Blackstone Group’s $1.2 billion purchase of Simply Self Storage has helped open the acquisition floodgates.

Self-storage specialist Marc Boorstein, principal of Chicago-based real estate brokerage and investment firm MJ Partners Real Estate Services, said that after Blackstone announced the Simply Self Storage acquisition in October, he heard from self-storage REIT executives who told him: “We’ve got to sharpen our pencils.” Translation: The REITs don’t want to be outbid on coveted deals like they were with the Simply Self Storage portfolio.

“Now,” Boorstein said in late December, “there’s a flurry of activity.”

He expects the Blackstone-triggered flurry of acquisitions to extend well into 2021. Blackstone Real Estate Income Trust (BREIT), a subsidiary of Blackstone, said Dec. 18 that it had closed the Simply Self Storage deal.

“Sellers are saying, ‘I’m not going to miss this mark,’ and buyers are saying, ‘We think this is a long-term trend, we don’t think it’s temporary. We think the pandemic has just awakened people to self-storage.’ It’s really amazing,” he said.

“Game changer”

During a Dec. 8 webinar hosted by commercial real estate services provider Marcus & Millichap, Liz Schlesinger, founder and CEO of Brooklyn, NY-based self-storage investor Merit Hill Capital, said the Blackstone deal is a “game changer” for self-storage. Before the deal, BREIT owned a $300 million portfolio of self-storage facilities. The acquisition of Orlando, FL-based Simply Self Storage catapults BREIT to No. 3 among the country’s largest non-traded owners of self-storage facilities.

Schlesinger noted that as a relatively new entrant in the self-storage business, New York City, NY-based Blackstone hadn’t made much of a mark until the Simply Self Storage deal was announced in October. She called the deal “a pretty big move” by Blackstone to stake a claim in self-storage.

“Obviously, they can throw their weight around, and they’re very smart, sophisticated buyers,” said Schlesinger, former head of self-storage investments at New York City-based REIT W.P. Carey.

Other smart, sophisticated buyers (and sellers) are making moves in self-storage, too. For instance:

  • Columbia, MD-based ezStorage reportedly is exploring a sale of the company that may value it at more than $2 billion.
  • Bill Gates, the billionaire co-founder of Microsoft, purchased an ownership stake in Columbia, MO-based storage operator StorageMart. The investment was made through Kirkland, WA-based Cascade Investment, a Gates-controlled private investment firm.
  • Glendale, CA-based Public Storage, the country’s biggest self-storage REIT, is buying the 36-facility Beyond Self Storage portfolio for $528 million. Riverside, MO-based NorthPoint Development owns the Beyond Self Storage brand.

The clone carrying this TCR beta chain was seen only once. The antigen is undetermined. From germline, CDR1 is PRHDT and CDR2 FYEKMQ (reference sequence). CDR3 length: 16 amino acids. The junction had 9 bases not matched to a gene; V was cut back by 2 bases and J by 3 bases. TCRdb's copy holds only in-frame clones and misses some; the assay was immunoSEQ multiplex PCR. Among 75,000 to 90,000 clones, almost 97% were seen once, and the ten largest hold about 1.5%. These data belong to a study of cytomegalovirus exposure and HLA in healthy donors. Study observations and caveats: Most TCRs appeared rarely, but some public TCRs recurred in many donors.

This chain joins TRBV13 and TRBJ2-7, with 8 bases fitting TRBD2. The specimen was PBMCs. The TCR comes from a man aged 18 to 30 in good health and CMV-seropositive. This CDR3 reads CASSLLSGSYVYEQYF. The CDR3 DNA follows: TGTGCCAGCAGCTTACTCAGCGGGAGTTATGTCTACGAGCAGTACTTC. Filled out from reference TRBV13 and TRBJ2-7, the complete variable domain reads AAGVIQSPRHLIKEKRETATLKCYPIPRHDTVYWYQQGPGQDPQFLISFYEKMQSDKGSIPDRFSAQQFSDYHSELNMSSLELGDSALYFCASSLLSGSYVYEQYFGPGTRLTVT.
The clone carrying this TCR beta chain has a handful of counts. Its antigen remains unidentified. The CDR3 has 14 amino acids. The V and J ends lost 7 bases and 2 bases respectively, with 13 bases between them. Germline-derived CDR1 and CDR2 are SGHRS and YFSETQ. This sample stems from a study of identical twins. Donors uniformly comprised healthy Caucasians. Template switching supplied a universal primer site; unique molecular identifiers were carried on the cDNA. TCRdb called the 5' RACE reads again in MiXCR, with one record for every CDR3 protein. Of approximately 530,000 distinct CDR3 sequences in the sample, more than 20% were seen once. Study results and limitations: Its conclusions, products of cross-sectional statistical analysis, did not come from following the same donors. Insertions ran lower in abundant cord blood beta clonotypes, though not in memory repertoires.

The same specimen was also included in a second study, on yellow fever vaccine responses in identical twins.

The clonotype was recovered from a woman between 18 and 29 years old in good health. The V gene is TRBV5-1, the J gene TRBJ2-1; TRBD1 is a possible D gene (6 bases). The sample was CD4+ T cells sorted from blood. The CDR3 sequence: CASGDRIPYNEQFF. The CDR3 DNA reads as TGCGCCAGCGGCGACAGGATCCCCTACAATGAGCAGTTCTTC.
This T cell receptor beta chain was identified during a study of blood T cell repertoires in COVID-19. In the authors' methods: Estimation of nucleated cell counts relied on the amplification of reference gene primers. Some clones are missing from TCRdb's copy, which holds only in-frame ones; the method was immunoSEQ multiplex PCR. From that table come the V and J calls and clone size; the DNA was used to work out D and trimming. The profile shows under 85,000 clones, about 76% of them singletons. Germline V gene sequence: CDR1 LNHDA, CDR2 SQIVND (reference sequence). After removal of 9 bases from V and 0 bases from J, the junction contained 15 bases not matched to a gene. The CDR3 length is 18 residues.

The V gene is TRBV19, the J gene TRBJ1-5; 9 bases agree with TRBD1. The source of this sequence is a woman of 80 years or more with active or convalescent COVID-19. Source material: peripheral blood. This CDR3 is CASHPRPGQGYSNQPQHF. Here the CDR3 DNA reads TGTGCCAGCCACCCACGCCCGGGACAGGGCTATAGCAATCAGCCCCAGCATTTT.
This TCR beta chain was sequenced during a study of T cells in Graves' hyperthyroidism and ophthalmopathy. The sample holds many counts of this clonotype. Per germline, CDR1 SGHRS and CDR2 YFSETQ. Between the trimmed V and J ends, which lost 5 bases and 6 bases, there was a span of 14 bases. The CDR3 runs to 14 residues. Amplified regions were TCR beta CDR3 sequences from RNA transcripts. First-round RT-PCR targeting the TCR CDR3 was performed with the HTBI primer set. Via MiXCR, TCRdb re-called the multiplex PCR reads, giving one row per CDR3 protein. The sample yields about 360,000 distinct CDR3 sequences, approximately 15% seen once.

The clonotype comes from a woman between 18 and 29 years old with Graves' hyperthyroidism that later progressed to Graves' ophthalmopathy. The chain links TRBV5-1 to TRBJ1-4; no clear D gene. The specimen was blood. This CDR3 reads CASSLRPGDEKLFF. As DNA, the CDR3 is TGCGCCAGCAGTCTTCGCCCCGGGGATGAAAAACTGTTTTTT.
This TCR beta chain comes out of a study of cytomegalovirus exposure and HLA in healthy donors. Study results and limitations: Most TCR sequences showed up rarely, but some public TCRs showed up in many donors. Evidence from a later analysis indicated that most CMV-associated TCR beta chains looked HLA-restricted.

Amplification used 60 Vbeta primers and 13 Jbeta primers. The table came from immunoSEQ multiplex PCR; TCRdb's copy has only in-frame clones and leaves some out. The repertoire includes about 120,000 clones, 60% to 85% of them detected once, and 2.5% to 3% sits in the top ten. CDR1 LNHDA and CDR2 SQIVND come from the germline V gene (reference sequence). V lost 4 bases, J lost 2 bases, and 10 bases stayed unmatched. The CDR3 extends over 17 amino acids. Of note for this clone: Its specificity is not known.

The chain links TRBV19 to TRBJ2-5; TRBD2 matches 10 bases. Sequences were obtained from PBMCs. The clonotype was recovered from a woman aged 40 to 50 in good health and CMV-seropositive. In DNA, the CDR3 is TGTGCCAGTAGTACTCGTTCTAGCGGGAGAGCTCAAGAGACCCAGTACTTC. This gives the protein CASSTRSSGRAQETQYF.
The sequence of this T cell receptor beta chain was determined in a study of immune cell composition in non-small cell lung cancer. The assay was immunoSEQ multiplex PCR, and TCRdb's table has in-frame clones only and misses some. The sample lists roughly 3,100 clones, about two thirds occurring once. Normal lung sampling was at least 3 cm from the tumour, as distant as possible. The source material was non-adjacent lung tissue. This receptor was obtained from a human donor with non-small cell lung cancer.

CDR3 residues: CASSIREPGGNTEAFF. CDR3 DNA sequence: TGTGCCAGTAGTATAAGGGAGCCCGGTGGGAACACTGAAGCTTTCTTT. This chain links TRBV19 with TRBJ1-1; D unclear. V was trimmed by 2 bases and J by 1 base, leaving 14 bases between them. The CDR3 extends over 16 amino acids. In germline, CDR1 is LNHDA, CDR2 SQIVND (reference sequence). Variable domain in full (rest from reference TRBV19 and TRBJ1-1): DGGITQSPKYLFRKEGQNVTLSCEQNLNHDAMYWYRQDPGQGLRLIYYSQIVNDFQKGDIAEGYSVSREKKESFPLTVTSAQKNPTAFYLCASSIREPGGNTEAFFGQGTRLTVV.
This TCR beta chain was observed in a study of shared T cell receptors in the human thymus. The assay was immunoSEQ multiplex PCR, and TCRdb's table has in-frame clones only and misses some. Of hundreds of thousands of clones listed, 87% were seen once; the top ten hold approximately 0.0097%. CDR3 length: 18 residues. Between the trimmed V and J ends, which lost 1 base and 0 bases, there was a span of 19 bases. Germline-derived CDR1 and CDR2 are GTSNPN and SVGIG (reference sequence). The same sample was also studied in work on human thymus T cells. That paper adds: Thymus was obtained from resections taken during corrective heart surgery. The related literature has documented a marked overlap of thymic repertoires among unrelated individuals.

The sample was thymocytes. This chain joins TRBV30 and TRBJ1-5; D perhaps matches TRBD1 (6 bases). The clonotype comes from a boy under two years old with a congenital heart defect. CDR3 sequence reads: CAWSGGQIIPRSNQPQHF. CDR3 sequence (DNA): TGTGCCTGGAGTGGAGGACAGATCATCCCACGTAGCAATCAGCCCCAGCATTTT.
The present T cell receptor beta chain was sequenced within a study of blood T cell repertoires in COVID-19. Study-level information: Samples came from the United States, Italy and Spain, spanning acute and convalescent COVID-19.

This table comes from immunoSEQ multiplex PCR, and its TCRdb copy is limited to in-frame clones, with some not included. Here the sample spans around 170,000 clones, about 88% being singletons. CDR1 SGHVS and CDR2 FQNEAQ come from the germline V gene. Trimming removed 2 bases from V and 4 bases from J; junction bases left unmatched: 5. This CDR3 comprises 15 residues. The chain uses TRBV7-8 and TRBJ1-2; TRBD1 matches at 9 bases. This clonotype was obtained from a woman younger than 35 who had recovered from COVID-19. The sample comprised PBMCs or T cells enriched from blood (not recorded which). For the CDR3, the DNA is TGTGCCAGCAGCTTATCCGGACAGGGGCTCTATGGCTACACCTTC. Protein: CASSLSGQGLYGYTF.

• Malvern, PA-based self-storage REIT CubeSmart is purchasing a New York City portfolio of eight facilities from New York City-based Storage Deluxe for $540 million.
  • Williamsville, NY-based self-storage REIT Life Storage acquired 25 facilities from two joint venture partners for $326.7 million.

What’s behind the recent surge of interest in self-storage?

Boorstein explained that the sector has piqued investor interest because it has demonstrated resilience even during the coronavirus pandemic. All five of the publicly traded self-storage REITs reported steady or higher same-store occupancy rates through the first nine months of 2020. Furthermore, he said, the sector delivers favorable risk-adjusted returns compared with other alternative asset classes.

Players like Blackstone and Bill Gates are pouring capital into self-storage because “they like the long-term value proposition of self-storage. In other words, they think that demand is here to stay,” Boorstein said.

“You’ve got very well-capitalized groups that want to acquire regional portfolios out there, and large companies are saying, ‘You know what? Maybe this is the time to do it,’” he said. “So we anticipate … 2021 is going to be very active for acquisitions. We have almost no doubt about it.”

The flow of capital into the industry and the competition for a limited number of stabilized assets has compressed cap rates by 20 to 25 basis points, Boorstein wrote in a year-end report.

Don’t count out mom-and-pops

Schlesinger believes competitive pressures felt by mom-and-pop operators will keep driving industry consolidation, although she said small-scale operators that excel in their local markets can continue to thrive. Her message: Don’t count out mom-and-pop owners.

“I think the biggest mistake a lot of investors have in getting into storage is they say, ‘Oh, this is a mom-and-pop and they’re idiots, and we can do better.’ The reality is, you should check your ego because if they were in storage 30 years ago, they’re smarter than [you are],” Schlesinger said.

Advertisement
John Egan